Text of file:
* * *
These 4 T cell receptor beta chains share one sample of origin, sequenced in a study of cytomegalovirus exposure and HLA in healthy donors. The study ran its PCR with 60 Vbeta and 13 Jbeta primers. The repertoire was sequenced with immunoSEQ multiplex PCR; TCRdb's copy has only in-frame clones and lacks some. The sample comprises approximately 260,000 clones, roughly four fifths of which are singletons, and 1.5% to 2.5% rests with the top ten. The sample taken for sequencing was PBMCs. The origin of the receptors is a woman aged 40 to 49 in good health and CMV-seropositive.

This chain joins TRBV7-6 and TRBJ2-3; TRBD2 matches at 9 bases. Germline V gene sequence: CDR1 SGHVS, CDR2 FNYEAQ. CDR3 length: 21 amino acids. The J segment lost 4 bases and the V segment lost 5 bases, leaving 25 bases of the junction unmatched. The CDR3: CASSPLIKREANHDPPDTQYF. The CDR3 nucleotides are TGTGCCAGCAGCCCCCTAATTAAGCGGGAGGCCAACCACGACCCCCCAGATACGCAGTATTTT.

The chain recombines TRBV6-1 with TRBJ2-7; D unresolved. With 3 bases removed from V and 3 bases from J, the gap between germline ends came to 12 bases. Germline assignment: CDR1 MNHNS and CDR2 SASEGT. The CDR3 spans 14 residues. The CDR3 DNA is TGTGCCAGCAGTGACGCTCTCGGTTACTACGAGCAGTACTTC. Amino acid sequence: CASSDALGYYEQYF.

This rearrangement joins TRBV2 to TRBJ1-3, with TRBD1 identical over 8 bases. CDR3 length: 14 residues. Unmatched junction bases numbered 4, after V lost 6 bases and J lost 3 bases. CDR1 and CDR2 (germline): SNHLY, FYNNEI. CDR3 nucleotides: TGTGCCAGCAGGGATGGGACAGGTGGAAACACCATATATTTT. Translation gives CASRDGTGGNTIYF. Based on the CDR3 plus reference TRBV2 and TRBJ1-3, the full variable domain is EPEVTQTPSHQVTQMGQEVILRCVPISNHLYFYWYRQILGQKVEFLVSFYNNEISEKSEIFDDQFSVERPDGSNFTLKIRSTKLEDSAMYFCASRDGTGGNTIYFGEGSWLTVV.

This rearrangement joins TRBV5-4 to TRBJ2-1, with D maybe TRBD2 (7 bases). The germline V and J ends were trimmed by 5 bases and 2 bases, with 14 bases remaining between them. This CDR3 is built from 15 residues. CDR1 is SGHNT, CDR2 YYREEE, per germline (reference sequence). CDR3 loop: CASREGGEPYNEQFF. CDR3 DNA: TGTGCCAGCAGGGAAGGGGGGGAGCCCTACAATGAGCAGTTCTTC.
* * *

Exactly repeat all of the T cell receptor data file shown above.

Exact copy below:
These 4 T cell receptor beta chains share one sample of origin, sequenced in a study of cytomegalovirus exposure and HLA in healthy donors. The study ran its PCR with 60 Vbeta and 13 Jbeta primers. The repertoire was sequenced with immunoSEQ multiplex PCR; TCRdb's copy has only in-frame clones and lacks some. The sample comprises approximately 260,000 clones, roughly four fifths of which are singletons, and 1.5% to 2.5% rests with the top ten. The sample taken for sequencing was PBMCs. The origin of the receptors is a woman aged 40 to 49 in good health and CMV-seropositive.

This chain joins TRBV7-6 and TRBJ2-3; TRBD2 matches at 9 bases. Germline V gene sequence: CDR1 SGHVS, CDR2 FNYEAQ. CDR3 length: 21 amino acids. The J segment lost 4 bases and the V segment lost 5 bases, leaving 25 bases of the junction unmatched. The CDR3: CASSPLIKREANHDPPDTQYF. The CDR3 nucleotides are TGTGCCAGCAGCCCCCTAATTAAGCGGGAGGCCAACCACGACCCCCCAGATACGCAGTATTTT.

The chain recombines TRBV6-1 with TRBJ2-7; D unresolved. With 3 bases removed from V and 3 bases from J, the gap between germline ends came to 12 bases. Germline assignment: CDR1 MNHNS and CDR2 SASEGT. The CDR3 spans 14 residues. The CDR3 DNA is TGTGCCAGCAGTGACGCTCTCGGTTACTACGAGCAGTACTTC. Amino acid sequence: CASSDALGYYEQYF.

This rearrangement joins TRBV2 to TRBJ1-3, with TRBD1 identical over 8 bases. CDR3 length: 14 residues. Unmatched junction bases numbered 4, after V lost 6 bases and J lost 3 bases. CDR1 and CDR2 (germline): SNHLY, FYNNEI. CDR3 nucleotides: TGTGCCAGCAGGGATGGGACAGGTGGAAACACCATATATTTT. Translation gives CASRDGTGGNTIYF. Based on the CDR3 plus reference TRBV2 and TRBJ1-3, the full variable domain is EPEVTQTPSHQVTQMGQEVILRCVPISNHLYFYWYRQILGQKVEFLVSFYNNEISEKSEIFDDQFSVERPDGSNFTLKIRSTKLEDSAMYFCASRDGTGGNTIYFGEGSWLTVV.

This rearrangement joins TRBV5-4 to TRBJ2-1, with D maybe TRBD2 (7 bases). The germline V and J ends were trimmed by 5 bases and 2 bases, with 14 bases remaining between them. This CDR3 is built from 15 residues. CDR1 is SGHNT, CDR2 YYREEE, per germline (reference sequence). CDR3 loop: CASREGGEPYNEQFF. CDR3 DNA: TGTGCCAGCAGGGAAGGGGGGGAGCCCTACAATGAGCAGTTCTTC.